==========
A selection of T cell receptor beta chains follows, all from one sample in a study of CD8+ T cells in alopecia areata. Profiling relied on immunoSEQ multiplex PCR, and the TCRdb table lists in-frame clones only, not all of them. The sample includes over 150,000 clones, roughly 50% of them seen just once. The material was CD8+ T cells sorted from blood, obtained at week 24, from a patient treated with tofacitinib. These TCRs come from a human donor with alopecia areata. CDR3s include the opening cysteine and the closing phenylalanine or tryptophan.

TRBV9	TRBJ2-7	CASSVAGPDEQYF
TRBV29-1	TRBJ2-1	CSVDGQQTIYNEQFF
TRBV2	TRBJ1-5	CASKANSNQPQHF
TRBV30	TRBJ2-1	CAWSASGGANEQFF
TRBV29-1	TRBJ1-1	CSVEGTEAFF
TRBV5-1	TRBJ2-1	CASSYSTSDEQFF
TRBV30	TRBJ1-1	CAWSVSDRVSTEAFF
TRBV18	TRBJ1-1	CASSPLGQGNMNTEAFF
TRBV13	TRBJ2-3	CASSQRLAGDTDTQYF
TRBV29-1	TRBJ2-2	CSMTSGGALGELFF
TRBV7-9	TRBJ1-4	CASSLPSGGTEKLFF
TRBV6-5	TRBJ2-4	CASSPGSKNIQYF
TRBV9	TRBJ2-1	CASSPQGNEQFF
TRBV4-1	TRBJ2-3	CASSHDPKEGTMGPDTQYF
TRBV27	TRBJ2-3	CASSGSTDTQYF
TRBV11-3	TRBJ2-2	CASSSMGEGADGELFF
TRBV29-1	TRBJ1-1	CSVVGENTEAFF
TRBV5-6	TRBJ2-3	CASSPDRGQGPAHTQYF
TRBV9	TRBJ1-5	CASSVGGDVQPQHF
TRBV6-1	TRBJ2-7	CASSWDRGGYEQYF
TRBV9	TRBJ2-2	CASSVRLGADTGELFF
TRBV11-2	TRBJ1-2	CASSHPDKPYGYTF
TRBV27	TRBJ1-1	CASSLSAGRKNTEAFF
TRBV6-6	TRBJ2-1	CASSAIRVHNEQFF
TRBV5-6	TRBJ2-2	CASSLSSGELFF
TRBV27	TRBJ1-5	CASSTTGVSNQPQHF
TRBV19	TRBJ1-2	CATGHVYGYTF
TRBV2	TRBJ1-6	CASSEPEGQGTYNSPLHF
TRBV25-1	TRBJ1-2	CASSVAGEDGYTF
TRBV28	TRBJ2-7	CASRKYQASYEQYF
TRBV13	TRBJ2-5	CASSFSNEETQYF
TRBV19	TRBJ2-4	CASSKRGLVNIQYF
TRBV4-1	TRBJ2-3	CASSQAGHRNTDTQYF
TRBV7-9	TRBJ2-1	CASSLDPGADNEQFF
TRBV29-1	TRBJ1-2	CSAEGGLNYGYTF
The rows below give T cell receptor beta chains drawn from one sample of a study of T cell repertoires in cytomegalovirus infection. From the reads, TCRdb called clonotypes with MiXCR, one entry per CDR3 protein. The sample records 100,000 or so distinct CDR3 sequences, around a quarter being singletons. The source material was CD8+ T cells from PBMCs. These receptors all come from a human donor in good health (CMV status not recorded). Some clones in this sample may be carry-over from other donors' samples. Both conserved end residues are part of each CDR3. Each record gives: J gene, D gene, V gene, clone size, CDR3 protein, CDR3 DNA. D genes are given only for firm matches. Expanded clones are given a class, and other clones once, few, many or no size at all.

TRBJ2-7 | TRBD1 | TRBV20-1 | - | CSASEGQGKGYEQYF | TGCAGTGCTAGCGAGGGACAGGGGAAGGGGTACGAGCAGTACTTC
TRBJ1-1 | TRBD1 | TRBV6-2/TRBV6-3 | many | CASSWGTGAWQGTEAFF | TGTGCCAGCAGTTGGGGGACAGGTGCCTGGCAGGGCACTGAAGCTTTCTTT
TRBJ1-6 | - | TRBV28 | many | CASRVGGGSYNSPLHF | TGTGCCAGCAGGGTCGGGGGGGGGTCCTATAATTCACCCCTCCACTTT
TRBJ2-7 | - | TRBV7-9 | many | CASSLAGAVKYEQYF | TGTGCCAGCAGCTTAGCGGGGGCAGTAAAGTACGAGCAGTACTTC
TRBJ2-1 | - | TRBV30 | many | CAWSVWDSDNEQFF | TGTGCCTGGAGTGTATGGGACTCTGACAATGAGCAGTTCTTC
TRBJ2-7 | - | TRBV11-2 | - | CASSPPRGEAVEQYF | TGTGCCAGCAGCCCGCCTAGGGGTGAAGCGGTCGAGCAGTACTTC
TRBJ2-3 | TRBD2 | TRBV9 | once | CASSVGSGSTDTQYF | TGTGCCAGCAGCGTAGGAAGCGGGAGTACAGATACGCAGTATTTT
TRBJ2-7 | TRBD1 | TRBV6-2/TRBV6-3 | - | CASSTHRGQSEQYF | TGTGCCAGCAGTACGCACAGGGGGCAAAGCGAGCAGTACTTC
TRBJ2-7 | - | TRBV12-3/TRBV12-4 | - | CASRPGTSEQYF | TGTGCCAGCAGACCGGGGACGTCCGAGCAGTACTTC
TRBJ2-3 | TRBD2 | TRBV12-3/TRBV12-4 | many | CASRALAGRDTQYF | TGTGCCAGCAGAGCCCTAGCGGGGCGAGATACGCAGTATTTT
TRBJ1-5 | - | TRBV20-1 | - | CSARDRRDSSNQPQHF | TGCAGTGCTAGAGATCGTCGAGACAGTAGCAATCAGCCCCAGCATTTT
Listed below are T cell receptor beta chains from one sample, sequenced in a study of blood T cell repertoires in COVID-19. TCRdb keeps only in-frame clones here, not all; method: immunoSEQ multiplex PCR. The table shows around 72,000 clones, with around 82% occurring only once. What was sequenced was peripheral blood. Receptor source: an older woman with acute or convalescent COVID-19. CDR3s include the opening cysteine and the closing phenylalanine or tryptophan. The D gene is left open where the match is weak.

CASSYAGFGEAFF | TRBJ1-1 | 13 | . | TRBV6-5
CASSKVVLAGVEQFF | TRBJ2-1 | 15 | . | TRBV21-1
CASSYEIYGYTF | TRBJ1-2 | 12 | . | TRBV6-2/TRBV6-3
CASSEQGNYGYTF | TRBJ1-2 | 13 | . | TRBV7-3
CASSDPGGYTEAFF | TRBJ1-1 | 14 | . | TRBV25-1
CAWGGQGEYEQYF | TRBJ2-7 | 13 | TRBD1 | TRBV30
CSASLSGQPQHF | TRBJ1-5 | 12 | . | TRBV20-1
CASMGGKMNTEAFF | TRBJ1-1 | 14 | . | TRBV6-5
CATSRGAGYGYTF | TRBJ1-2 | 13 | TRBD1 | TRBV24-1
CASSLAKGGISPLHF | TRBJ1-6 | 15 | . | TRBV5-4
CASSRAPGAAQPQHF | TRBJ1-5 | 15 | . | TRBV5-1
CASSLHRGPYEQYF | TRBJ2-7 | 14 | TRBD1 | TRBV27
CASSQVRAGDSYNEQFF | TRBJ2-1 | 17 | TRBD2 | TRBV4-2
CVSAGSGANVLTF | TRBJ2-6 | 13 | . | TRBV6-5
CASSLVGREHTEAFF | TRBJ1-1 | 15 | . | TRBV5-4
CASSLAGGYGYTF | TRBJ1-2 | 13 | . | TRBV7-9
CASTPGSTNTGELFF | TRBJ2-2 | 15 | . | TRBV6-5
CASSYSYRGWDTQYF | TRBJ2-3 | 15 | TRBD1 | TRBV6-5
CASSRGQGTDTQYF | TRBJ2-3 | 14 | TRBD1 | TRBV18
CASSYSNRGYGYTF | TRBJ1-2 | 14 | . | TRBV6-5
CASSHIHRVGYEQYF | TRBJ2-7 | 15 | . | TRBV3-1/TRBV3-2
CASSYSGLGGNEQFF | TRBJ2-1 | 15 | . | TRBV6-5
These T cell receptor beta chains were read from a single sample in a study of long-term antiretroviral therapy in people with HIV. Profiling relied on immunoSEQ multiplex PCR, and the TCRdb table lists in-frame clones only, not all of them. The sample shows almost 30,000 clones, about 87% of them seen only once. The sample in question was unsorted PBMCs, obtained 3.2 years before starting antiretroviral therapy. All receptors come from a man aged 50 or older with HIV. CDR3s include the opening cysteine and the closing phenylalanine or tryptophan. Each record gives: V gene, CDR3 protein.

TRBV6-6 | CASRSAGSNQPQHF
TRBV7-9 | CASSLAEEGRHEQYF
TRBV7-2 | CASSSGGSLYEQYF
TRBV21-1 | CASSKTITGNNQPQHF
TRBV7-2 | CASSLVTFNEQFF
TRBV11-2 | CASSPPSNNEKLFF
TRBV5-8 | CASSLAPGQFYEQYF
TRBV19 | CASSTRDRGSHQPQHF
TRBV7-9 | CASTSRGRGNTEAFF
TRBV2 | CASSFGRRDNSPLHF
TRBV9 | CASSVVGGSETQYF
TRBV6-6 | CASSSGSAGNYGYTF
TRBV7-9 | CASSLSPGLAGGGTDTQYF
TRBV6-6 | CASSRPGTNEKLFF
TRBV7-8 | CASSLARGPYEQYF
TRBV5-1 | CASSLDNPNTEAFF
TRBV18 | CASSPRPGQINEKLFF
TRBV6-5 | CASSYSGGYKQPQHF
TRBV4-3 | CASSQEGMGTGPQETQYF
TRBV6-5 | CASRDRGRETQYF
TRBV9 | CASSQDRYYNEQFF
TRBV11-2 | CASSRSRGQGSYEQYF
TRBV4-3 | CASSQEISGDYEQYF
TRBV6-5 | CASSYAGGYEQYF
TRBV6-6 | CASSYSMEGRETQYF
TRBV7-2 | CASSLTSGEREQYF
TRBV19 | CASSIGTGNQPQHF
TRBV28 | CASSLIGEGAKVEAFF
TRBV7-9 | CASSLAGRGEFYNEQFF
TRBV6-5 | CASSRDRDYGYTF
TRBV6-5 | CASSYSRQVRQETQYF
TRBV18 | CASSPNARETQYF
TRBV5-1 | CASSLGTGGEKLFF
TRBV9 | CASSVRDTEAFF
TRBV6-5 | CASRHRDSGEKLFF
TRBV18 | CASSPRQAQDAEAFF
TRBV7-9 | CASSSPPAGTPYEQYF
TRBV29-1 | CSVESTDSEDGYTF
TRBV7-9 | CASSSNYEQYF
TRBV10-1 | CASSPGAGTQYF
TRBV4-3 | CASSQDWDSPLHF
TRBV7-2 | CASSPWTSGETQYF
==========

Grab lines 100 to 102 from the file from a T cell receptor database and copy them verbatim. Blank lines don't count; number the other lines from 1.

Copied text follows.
TRBV28 | CASSLIGEGAKVEAFF
TRBV7-9 | CASSLAGRGEFYNEQFF
TRBV6-5 | CASSRDRDYGYTF